Wilt changed the game
By Larry Pritchett
Past PCHS activities director
I don’t follow professional basketball much because although the players have lots of talent, I don’t think the game is as much team-oriented as it used to be during my growing up days. I also realize that my growing up days were a number of years ago, but not all the changes that have come to the modern game in my opinion have been improvements.
There are certain players who I enjoy watching in the game that is played now but not a lot of teams. I like to watch Kevin Durant in today’s NBA.
I always enjoyed Michael Jordan. He had skill, he had determination and he wasn’t afraid to fail. Many people say he is the best player ever and they have lots of ammunition to back that claim. I think when you start talking “Best of the Best” there a lot of things that could be debated. If I got to pick five players to start a team at the professional level there is a pretty good chance he would be one of the five.
A couple of weeks ago Kevin Durant passed MJ’s run of consecutive 25 point games. Michael’s streak was 40 games in a row of scoring at least 25 points. That is a heck of a run but it wasn’t the record in the NBA. A historic deed, a great achievement, but it wasn’t the record.
A lot of people today could not even come close to naming the record holder. A lot of people have the idea that the NBA didn’t even come into being until Larry Bird and Michael Jordan arrived in the late 1970s.
The NBA has been around longer and there have been great players before Bird, Jordan, Magic and Durant. A sports reporter quipped that baseball fans revel in its history. NFL fans respect its history and NBA fans think the league is 15 minutes old. I agreed with that thought.
Let’s review a little bit about who held the record. Wilton Norman Chamberlain, Wilt the Stilt, The Big Dipper. Basketball changed with the arrival of Wilt. Wilt came to the Philadelphia Warriors in 1959 and that was 20 years before Magic and Bird got there. Wilt scored at least 25 points in 106 straight games. All of the 1961-62 season and 26 games of the 62-63 season that is a pretty good run and many people do not know anything about it.
Sometimes the things that Chamberlain accomplished are overshadowed by Bill Russell because Russell won 11 NBA championships while Wilt got three. Chamberlain never had the supporting cast that Russell did but he still accomplished outstanding numbers.
Chamberlain also played against some outstanding players.
He had several games against Kareem Abdul-Jabbar, Dave Cowens, and Bob McAdoo to name a few. Competition was outstanding. There were fewer teams then so the talent level was high on almost all teams.
Here are some things that Wilt did during his playing days. In the 61-62 season he averaged 50.4 points a game. He once scored 100 points in one game. A streak of seven straight games where he got at least 50 points, 14 straight games of 40 points, 65 straight games of 30 points and the 106 games of 25 points.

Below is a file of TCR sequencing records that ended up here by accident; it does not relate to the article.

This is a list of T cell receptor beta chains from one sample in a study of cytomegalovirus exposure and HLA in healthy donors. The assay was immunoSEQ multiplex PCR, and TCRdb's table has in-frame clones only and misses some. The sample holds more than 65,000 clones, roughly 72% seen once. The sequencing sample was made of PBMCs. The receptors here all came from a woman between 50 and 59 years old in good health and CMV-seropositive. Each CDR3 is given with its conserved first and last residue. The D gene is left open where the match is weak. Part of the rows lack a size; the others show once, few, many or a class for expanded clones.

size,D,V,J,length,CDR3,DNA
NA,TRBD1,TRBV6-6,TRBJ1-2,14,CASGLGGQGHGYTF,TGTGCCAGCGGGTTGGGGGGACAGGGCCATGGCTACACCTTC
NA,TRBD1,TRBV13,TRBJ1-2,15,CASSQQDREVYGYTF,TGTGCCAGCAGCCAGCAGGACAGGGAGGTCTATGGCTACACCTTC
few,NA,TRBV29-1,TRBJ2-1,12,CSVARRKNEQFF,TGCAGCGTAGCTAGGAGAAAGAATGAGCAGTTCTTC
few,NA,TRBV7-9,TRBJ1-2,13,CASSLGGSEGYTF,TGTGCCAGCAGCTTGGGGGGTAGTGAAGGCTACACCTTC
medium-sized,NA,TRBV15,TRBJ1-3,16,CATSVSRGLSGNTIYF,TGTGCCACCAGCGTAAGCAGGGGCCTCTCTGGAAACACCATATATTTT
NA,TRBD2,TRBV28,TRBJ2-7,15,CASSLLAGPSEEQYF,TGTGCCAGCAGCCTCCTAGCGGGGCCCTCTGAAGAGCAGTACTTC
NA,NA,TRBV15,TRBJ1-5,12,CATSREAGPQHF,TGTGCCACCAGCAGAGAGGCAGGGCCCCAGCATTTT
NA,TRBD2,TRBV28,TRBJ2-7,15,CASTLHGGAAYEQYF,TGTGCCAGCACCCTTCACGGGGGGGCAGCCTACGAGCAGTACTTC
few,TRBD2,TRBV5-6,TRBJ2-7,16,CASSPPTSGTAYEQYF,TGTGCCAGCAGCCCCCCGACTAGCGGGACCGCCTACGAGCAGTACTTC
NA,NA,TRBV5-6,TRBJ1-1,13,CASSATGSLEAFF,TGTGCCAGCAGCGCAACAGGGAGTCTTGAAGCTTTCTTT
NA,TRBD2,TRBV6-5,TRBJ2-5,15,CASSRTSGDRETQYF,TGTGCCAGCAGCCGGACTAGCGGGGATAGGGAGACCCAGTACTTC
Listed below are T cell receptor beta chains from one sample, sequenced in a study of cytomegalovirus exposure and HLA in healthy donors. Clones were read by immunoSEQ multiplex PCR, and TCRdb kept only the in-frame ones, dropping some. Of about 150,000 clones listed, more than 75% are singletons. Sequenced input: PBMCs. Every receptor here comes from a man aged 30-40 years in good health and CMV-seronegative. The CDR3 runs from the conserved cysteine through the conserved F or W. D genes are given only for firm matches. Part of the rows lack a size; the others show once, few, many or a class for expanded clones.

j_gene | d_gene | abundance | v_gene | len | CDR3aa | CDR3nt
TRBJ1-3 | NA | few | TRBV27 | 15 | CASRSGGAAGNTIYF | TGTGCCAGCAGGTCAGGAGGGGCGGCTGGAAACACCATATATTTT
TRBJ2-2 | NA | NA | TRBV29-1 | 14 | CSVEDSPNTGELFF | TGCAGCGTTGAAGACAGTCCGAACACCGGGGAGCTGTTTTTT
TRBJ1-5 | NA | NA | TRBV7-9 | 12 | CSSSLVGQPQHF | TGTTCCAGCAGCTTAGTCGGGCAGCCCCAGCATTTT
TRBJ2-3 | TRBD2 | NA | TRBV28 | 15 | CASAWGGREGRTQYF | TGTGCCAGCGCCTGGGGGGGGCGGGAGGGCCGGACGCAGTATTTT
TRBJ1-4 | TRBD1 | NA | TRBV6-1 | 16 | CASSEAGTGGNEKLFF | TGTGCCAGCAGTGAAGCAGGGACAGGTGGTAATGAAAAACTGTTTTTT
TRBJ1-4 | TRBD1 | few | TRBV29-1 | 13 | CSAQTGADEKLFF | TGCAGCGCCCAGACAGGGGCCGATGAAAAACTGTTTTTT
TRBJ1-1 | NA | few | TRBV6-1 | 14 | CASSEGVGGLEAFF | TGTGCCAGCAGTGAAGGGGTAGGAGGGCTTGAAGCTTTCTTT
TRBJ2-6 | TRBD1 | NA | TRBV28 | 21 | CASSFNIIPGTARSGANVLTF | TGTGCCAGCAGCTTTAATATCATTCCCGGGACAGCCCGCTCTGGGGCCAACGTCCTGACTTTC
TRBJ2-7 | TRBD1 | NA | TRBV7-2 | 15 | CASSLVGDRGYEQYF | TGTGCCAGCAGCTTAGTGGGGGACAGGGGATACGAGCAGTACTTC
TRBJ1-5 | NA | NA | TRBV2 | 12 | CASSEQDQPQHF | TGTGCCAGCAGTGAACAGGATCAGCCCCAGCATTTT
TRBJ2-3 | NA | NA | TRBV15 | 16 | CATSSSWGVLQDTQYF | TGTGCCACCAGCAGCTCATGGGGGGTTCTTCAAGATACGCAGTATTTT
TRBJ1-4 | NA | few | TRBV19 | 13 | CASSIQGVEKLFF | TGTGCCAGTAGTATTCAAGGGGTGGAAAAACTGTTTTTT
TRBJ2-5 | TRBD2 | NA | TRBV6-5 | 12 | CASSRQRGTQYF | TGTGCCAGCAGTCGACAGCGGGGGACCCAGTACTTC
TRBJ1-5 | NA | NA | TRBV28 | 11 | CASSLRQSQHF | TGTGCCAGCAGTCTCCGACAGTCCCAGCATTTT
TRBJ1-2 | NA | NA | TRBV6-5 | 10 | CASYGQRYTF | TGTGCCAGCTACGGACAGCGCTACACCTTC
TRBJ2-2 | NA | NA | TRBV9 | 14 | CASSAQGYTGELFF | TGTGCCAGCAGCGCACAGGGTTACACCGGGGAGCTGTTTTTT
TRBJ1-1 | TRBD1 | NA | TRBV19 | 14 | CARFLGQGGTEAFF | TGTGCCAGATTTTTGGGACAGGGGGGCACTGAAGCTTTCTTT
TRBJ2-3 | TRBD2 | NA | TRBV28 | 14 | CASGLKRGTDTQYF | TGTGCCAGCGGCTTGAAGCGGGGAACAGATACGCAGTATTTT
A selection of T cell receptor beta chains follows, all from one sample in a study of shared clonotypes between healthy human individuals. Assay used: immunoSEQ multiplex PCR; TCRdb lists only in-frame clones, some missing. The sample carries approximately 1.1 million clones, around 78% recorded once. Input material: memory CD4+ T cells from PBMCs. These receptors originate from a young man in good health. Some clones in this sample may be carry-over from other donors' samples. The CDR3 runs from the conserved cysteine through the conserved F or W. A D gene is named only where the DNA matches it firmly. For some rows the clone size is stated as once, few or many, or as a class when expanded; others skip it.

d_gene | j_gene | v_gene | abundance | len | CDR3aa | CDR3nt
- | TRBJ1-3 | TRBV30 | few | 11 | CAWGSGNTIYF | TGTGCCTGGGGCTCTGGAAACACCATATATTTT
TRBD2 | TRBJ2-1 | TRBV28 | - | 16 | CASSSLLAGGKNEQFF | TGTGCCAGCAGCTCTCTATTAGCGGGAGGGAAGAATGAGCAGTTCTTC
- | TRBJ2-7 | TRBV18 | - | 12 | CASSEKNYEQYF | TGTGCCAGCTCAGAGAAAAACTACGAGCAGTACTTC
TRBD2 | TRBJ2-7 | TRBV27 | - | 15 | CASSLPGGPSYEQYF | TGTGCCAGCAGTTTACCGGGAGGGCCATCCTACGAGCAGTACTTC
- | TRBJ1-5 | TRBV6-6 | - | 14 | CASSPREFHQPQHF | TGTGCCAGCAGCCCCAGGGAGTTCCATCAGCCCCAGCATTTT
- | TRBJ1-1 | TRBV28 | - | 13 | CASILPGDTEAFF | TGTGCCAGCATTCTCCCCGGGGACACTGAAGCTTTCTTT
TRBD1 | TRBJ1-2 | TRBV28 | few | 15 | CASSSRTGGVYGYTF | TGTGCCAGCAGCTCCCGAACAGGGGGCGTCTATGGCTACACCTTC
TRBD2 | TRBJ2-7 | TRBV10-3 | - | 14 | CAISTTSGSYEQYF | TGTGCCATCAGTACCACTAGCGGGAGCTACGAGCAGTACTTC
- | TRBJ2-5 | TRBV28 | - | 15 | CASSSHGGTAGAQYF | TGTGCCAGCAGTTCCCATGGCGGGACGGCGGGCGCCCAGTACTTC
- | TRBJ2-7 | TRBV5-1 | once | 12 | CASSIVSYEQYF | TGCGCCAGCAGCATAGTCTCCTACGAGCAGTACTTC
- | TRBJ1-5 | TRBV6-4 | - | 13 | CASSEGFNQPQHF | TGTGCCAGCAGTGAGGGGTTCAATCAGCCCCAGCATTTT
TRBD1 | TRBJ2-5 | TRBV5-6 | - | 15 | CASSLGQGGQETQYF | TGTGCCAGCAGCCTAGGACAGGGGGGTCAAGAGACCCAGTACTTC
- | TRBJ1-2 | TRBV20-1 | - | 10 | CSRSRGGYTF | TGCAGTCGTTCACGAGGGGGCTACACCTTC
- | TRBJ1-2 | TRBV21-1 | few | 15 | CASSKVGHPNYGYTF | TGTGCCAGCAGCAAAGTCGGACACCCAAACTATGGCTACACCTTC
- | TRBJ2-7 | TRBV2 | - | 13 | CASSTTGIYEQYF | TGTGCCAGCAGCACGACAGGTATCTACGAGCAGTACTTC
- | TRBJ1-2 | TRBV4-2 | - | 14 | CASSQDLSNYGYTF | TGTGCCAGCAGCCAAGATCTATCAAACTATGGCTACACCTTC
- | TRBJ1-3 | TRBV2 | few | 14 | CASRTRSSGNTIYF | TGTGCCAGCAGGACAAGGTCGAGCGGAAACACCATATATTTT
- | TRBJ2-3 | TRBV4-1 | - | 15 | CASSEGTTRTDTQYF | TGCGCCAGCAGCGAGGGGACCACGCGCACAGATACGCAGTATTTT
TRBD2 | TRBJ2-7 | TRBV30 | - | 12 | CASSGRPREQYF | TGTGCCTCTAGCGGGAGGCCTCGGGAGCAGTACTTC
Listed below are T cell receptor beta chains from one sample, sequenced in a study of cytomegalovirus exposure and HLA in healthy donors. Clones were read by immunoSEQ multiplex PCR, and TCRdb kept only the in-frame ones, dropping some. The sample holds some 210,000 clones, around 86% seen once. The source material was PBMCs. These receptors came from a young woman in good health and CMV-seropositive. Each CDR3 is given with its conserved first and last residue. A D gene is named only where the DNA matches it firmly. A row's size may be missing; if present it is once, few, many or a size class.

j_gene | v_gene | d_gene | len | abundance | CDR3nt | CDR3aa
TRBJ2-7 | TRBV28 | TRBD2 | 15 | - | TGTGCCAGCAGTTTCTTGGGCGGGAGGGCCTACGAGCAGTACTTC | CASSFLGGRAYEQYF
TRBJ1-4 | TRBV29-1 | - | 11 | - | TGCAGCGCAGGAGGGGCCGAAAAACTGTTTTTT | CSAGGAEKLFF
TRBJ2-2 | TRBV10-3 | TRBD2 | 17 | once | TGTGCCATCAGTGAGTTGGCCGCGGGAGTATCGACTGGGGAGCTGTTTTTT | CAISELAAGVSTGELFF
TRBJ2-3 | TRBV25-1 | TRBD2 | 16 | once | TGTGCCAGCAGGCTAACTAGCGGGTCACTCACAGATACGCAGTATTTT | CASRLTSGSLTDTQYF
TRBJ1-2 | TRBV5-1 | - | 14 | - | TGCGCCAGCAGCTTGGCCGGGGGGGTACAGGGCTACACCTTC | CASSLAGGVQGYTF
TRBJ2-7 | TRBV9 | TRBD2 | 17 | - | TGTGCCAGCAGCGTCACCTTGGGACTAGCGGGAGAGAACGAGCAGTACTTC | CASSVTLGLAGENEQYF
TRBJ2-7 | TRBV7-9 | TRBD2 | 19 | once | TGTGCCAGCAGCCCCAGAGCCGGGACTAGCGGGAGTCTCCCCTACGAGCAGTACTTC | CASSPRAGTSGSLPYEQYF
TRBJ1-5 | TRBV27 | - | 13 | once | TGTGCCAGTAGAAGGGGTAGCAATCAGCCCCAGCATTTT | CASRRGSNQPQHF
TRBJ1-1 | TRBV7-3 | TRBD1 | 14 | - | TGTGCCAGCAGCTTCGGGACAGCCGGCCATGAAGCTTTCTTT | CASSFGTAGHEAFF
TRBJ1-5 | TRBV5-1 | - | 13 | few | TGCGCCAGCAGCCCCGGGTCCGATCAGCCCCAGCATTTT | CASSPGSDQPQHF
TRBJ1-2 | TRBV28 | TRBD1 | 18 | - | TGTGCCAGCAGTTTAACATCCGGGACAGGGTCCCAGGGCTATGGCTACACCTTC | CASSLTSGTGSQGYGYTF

They changed rules because of him. The lane got wider. The free throw rules changed, which is strange in itself, because if you remember, Wilt was a terrible free throw shooter although in the 100 point game I think he was 28/32. But at one time you didn’t have to stay behind the free throw line until the ball hit the rim, etc.
Wilt would start at the circle take off on the run, jump from the FT line and dunk the ball. They changed that and Wilt went on to be a terrible free throw shooter.
Chamberlain changed a lot of things. He was highly recruited out of Overbrook High School in Philadelphia and ended up at Kansas. Phog Allen recruited him but never got to coach him because Kansas had a mandatory age 70 rule and Allen had to retire. Dick Harp got that honor.
Allen said that during the recruitment which was fierce, “Of course I used everything we had to get him, what do you think I am a Sunday School teacher?”
Recruitment hasn’t changed much. Freshman were not eligible to play and the first time that the freshman played the varsity, the freshman won and Wilt had 42 points and 29 rebounds. His first game as a varsity player he got 52 against Northwestern. Teams tried everything against him.
All kinds of junk defense, stalling, etc. and Oklahoma State, in one game, made 160 passes before shooting the ball.
Chamberlain also ran track and field at KU. He ran a sub 11 second 100 yard dash. Threw the shot put 56’ feet, triple jumped over 50 feet and won the Big Seven High Jump three straight years.
His biggest disappointment was never to win an NCAA title at Kansas. The Jayhawks did get to the finals against North Carolina but lost in triple overtime. That loss kept Chamberlain from returning to the KU campus for a number of years but he did go back in 1998 when they retired his jersey.
He wore his letter jacket to the half time ceremony and said, “I am a Jayhawk and I know why there is so much tradition here and why so many wonderful things have come from here, Rock Chalk, Jayhawk.” He died from a heart attack less than two years later.
Wilt once said that no one ever cheers for Goliath, but many players have given him credit for making professional basketball a better game.
Now Durant’s streak enters into the The Big Dippers story. NBA fans should not dismiss what Chamberlain did, they should embrace it.
My Dad took me to see Chamberlain play when I was in high school.
I have to admit it was a boring game because the team that Kansas was playing fouled Wilt all night long. I saw a “Hack a Shaq” attack before Shaq was born. Wilt was impressive and I never forgot that game.
I think his track career was more impressive for me at that stage in my life. I can remember this giant running down the triple jump and thinking he was never going to come down.
Seven-footers should be able to play basketball, I thought, but being a trackster was almost beyond my comprehension. Wilt was a sight to see.